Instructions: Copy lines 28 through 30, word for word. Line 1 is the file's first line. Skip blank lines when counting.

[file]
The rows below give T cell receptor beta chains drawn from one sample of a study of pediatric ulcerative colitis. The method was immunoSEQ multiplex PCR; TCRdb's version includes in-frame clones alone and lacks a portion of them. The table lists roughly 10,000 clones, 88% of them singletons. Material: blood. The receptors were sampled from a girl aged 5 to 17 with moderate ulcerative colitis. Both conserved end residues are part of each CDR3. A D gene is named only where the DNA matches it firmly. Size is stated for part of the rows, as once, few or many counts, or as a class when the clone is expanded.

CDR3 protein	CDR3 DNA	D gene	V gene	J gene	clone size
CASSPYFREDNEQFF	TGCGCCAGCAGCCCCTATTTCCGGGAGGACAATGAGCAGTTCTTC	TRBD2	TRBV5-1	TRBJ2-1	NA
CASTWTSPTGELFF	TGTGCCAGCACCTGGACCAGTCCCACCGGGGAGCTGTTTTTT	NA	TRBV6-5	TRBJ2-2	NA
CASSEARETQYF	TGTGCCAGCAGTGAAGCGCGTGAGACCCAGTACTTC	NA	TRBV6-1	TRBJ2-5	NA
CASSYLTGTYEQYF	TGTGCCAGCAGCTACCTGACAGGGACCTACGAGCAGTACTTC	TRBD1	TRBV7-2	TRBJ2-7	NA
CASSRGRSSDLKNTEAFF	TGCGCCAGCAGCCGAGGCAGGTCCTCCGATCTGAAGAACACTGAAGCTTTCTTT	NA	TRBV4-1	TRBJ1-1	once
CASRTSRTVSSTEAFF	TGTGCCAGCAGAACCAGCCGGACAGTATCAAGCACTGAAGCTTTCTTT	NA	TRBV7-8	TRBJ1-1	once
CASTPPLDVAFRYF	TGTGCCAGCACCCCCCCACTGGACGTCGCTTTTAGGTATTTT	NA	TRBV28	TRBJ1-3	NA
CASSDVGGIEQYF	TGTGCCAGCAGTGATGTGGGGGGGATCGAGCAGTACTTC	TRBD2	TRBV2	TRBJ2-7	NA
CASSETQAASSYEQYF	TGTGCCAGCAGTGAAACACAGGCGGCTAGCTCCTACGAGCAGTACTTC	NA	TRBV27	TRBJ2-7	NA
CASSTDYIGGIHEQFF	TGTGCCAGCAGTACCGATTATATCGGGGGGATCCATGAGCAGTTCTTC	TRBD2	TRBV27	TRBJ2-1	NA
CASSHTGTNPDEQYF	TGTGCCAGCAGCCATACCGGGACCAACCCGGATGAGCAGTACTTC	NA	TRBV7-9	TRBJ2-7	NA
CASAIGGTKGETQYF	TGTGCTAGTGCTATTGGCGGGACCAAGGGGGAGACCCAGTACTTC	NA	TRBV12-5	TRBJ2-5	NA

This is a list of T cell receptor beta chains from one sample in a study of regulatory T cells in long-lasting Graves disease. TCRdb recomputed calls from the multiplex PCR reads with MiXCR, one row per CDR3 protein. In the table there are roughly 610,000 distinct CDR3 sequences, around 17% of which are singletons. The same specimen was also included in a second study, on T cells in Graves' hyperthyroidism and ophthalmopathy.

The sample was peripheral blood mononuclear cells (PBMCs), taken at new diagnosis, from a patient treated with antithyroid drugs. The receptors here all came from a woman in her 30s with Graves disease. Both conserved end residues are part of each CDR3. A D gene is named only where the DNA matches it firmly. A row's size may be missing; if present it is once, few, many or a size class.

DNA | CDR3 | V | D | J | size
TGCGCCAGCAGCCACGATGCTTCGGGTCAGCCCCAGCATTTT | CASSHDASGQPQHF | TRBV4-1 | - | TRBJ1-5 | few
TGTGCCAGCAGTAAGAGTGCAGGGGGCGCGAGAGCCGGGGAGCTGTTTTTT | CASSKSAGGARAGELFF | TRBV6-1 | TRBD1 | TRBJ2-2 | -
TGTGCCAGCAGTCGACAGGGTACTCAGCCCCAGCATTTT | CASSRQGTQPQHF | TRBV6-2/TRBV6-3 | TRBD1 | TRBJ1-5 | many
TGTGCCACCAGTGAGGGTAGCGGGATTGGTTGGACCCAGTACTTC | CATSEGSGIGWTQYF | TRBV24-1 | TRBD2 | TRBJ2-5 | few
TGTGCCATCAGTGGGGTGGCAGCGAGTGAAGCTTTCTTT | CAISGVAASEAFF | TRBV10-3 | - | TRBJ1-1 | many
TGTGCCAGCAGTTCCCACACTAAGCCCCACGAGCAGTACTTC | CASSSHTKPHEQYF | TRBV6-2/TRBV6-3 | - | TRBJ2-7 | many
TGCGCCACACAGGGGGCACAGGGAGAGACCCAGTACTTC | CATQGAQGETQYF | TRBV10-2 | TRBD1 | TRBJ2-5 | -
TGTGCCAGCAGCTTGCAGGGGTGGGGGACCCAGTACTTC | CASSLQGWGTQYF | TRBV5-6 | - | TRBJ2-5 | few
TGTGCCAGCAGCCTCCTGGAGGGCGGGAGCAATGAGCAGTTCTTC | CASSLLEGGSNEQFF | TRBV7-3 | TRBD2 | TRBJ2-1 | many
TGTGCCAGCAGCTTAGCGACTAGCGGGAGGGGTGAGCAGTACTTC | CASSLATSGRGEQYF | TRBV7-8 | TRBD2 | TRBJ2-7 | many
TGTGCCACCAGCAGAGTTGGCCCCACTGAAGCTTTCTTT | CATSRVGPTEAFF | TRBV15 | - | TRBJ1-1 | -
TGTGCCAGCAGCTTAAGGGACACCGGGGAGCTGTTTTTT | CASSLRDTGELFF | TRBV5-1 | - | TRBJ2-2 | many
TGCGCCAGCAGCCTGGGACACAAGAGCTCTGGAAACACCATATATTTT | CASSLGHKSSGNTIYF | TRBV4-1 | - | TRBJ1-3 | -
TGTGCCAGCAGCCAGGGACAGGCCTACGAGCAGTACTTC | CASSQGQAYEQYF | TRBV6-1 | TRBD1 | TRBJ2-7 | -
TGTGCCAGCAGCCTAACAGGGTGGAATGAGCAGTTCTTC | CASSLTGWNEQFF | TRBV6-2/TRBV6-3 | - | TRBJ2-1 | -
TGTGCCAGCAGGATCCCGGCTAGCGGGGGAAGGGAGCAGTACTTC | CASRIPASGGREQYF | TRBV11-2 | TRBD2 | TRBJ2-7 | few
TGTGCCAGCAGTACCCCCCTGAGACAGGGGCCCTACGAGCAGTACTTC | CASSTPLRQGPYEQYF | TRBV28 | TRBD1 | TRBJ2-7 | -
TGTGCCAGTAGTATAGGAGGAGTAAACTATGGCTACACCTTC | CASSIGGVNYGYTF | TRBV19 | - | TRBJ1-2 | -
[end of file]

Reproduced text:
TGTGCCACCAGCAGAGTTGGCCCCACTGAAGCTTTCTTT | CATSRVGPTEAFF | TRBV15 | - | TRBJ1-1 | -
TGTGCCAGCAGCTTAAGGGACACCGGGGAGCTGTTTTTT | CASSLRDTGELFF | TRBV5-1 | - | TRBJ2-2 | many
TGCGCCAGCAGCCTGGGACACAAGAGCTCTGGAAACACCATATATTTT | CASSLGHKSSGNTIYF | TRBV4-1 | - | TRBJ1-3 | -